bear the image of the King. And, though the most mystical, it is also the most practical summary of equality that all men bear the image of the King of Kings. Indeed, it is of course true that this idea had long underlain all Christianity, even in institutions less popular in form than were, for instance, the mob in mediaeval republics of Italy. A dogma of equal duties implies that of equal rights. I know of no Christian authority that would not admit that it is as wicked to murder a poor man as a rich man, or as bad to burgle an inelegantly furnished house as a tastefully furnished one. But the world had wandered further and further from these truisms, and nobody in the world was further from them than the group of the great English aristocrats. The idea of the equality of men is in substance simply the idea of the importance of man. [GKC A Short History of England 147]

If any modern man should say, “You make too much of the sufferings of
Jesus of Nazareth,” it is a strictly logical answer to say, “It might or
might not be too much for the sufferings of Jesus of Nazareth; it is not
too much for the sufferings of Jesus Christ.” If his theory were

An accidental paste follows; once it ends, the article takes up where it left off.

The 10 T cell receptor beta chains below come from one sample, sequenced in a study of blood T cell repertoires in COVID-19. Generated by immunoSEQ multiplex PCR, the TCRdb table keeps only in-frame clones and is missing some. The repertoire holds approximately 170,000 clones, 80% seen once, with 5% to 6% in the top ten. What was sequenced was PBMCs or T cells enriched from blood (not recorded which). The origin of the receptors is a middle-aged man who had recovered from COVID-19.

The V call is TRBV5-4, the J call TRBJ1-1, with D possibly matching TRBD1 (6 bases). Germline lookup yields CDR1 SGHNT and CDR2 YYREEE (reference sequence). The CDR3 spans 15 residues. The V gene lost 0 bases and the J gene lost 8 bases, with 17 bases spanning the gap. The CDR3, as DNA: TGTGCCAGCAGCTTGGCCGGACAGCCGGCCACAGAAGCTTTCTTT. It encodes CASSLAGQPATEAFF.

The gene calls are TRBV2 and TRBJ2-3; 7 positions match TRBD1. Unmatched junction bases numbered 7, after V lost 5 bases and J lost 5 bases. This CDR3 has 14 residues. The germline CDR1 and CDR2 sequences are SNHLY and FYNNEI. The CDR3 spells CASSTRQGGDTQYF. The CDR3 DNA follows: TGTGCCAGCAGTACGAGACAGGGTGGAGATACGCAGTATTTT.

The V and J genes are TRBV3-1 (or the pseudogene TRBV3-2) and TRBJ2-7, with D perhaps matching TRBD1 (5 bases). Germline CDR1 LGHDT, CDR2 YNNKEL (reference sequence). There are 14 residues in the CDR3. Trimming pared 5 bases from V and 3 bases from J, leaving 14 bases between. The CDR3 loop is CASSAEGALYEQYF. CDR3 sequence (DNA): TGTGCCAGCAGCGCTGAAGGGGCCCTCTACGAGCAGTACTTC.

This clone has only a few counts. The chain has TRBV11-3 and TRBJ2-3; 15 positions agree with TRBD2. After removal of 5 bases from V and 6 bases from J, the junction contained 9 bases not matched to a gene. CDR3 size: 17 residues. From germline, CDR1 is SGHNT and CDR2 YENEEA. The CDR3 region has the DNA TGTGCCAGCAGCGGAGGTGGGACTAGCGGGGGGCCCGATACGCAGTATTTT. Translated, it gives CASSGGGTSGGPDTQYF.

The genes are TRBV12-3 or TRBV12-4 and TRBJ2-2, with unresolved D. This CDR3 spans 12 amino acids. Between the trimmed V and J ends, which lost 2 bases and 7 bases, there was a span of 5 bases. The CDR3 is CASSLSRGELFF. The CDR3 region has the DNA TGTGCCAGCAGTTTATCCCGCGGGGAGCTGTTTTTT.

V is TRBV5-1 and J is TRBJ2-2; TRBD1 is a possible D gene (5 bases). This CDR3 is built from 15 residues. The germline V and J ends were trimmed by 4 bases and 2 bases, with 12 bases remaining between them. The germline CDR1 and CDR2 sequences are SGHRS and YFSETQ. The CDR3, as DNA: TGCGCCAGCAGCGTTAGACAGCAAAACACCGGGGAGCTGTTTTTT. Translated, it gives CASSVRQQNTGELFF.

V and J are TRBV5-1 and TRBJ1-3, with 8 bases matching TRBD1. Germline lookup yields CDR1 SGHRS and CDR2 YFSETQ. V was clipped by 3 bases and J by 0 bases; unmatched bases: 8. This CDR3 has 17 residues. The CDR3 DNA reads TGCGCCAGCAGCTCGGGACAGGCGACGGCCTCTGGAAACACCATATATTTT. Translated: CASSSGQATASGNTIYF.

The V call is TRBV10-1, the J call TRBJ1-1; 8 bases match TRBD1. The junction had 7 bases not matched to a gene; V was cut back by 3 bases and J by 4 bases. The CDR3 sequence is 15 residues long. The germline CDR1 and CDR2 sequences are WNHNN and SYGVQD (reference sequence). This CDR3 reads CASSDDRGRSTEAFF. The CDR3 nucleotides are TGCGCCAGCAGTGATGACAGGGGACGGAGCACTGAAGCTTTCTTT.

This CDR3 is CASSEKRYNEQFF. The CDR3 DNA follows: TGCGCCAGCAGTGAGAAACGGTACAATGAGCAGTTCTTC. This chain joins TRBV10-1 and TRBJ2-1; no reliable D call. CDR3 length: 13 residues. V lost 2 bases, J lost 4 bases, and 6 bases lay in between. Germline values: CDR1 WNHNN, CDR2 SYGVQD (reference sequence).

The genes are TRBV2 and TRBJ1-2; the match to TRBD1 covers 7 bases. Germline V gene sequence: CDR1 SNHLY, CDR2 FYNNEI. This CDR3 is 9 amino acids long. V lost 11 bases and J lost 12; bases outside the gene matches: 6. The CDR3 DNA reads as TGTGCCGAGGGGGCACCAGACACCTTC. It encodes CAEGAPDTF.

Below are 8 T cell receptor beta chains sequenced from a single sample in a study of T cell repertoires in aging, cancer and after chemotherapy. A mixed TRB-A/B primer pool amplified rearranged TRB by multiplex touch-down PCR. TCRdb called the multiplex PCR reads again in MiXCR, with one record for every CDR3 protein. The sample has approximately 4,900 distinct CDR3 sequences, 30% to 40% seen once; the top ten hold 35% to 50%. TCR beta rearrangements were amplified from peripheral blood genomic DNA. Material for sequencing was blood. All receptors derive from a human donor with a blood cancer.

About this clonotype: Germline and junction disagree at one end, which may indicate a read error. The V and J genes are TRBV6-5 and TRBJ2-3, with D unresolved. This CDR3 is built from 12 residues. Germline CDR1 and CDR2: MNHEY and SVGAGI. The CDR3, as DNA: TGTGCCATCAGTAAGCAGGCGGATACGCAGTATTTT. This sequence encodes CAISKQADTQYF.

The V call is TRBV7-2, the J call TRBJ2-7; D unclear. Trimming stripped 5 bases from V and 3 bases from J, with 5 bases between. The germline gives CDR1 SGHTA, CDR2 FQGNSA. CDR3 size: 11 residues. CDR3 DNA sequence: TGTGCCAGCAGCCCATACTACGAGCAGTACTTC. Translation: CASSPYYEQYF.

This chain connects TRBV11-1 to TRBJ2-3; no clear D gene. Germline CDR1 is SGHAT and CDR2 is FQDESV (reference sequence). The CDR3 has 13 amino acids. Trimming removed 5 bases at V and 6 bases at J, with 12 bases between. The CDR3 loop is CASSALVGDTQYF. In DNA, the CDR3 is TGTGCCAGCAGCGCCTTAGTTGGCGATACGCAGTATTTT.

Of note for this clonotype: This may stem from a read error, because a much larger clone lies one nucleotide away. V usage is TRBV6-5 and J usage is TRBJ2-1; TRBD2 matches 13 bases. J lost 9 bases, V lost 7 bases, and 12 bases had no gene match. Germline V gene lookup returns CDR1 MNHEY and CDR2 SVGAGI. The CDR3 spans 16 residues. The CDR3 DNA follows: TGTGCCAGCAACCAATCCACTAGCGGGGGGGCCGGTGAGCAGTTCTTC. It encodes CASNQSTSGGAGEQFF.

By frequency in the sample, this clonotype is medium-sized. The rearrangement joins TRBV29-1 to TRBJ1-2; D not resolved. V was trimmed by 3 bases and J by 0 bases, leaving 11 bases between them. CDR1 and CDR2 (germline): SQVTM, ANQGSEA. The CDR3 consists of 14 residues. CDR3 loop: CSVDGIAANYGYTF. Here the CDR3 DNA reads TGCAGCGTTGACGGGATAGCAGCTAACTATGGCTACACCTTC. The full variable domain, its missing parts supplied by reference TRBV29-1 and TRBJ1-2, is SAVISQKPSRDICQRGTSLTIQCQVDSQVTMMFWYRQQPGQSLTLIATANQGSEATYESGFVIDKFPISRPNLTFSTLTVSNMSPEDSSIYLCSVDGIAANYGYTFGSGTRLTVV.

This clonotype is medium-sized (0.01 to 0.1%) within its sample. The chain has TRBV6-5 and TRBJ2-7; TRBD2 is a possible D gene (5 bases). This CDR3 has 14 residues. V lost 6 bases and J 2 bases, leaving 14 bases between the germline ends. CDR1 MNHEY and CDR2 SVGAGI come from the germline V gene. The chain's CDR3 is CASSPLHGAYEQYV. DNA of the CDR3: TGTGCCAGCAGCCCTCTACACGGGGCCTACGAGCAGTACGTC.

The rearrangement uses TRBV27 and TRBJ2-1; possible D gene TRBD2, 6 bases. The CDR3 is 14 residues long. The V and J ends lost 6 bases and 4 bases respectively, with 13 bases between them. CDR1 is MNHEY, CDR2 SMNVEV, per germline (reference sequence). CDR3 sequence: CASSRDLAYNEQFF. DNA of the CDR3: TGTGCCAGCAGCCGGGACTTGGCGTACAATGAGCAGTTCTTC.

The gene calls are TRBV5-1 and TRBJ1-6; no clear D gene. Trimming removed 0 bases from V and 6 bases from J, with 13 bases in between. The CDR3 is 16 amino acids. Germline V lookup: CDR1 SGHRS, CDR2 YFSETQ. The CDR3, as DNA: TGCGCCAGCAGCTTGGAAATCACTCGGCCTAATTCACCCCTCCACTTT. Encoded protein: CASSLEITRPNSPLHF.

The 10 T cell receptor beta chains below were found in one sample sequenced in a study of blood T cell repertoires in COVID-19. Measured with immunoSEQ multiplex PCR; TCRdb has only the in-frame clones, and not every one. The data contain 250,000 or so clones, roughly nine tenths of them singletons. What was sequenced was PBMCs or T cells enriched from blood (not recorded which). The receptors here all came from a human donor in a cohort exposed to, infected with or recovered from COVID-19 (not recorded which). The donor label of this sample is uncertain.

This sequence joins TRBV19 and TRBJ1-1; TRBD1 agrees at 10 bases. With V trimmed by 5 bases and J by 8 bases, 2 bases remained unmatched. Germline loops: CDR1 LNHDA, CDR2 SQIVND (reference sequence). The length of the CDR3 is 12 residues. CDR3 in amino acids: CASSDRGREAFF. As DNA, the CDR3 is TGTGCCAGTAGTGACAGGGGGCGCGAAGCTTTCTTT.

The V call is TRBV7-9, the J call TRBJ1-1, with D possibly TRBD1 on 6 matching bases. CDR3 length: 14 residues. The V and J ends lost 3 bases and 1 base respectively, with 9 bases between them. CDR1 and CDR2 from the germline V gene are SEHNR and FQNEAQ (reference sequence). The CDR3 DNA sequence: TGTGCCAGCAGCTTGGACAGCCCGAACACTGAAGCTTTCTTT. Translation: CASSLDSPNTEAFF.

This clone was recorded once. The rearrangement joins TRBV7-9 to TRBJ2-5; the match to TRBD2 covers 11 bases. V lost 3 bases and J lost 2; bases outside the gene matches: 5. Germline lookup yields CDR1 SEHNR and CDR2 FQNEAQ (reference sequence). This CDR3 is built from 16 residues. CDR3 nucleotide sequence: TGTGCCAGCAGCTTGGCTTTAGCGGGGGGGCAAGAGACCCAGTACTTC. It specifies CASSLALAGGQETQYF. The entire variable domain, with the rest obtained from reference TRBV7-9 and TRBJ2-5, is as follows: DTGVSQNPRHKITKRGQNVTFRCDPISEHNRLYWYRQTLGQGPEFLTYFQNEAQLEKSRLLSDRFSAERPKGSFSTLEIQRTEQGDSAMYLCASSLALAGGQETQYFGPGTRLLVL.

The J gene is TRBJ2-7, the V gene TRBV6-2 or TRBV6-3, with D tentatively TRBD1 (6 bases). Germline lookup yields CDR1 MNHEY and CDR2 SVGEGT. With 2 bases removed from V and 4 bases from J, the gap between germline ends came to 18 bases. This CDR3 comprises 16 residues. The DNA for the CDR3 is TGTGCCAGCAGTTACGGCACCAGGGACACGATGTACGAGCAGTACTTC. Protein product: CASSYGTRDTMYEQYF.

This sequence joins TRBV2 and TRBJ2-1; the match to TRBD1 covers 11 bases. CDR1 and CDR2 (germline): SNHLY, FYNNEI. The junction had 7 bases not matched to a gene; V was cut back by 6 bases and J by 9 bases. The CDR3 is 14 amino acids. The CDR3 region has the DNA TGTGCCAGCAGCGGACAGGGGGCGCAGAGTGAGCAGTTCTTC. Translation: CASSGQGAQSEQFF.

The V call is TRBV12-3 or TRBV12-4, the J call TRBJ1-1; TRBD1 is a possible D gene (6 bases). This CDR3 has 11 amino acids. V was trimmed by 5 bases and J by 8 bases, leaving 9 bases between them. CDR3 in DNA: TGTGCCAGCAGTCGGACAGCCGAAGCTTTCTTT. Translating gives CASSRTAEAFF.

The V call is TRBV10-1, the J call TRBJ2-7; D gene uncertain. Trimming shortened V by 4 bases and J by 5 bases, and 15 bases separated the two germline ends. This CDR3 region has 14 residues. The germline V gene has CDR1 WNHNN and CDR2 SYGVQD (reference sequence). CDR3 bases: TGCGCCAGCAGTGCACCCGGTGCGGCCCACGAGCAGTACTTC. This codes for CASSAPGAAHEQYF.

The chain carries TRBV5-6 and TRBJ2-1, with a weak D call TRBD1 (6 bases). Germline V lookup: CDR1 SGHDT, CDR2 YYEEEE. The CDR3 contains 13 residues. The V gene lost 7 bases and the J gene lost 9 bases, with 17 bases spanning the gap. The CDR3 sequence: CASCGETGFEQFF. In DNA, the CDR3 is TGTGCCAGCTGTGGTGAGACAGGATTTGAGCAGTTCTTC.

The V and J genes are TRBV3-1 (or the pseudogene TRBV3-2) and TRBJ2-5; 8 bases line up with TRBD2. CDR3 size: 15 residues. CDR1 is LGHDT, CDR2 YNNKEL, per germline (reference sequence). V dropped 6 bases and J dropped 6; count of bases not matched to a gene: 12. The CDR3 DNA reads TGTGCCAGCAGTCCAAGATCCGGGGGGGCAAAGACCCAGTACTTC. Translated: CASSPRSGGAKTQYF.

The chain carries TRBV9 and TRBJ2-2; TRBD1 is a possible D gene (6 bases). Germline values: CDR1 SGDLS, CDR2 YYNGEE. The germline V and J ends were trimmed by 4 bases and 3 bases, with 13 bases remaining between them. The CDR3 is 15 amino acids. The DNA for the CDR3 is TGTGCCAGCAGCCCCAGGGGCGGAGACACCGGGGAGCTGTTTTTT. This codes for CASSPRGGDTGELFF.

true, that Jesus was not merely a human being but almost a historical
accident, then indeed we might seem to be making too prolonged a
lamentation over such an accident. But if our theory is true,
that it was not an accident, but a divine agony demanded for the
restoration of the very design of the world, then it is not in the least
illogical that the lamentation (and the exultation) should last as long
as the world. The sceptic, who is also the sentimentalist, is engaged in
his usual game of arguing in a circle; he is merely saying that if the
Passion was what he thinks it was, it is very wrong of us to treat it as
what we think it was. Certainly, if Christ was not of the very substance
of omnipotence, it becomes relatively pointless to point to the paradox
of his impotence. But we do not necessarily admit we are wrong, merely
because our version of the story is the only version that gives it a
point. That there has been a dreadful and even deadly insistence upon
that point is perfectly true, and for us perfectly consistent; there has
been an everlasting energy in driving in that point; in pressing upon it
as upon the thorns; in hammering at it as at the nails. But we are not
bound to consider the critic who is merely annoyed by the hammering or
puzzled by the pressure, without even seeing the point.
[GKC The Way of the Cross CW3:548-549]
Perhaps this
is the most American of the Mysteries: the first of the famous
self-evident truths of the Declaration of Independence ought to bring
this image to our thoughts. Yes, here, our own scalps were torn, our
faces were struck, we were spit on. We deserve it for our pride, but in
His humility He accepted it so we would be spared - if we follow His
Way. It's up to us who "bear the image of the King" - even in America.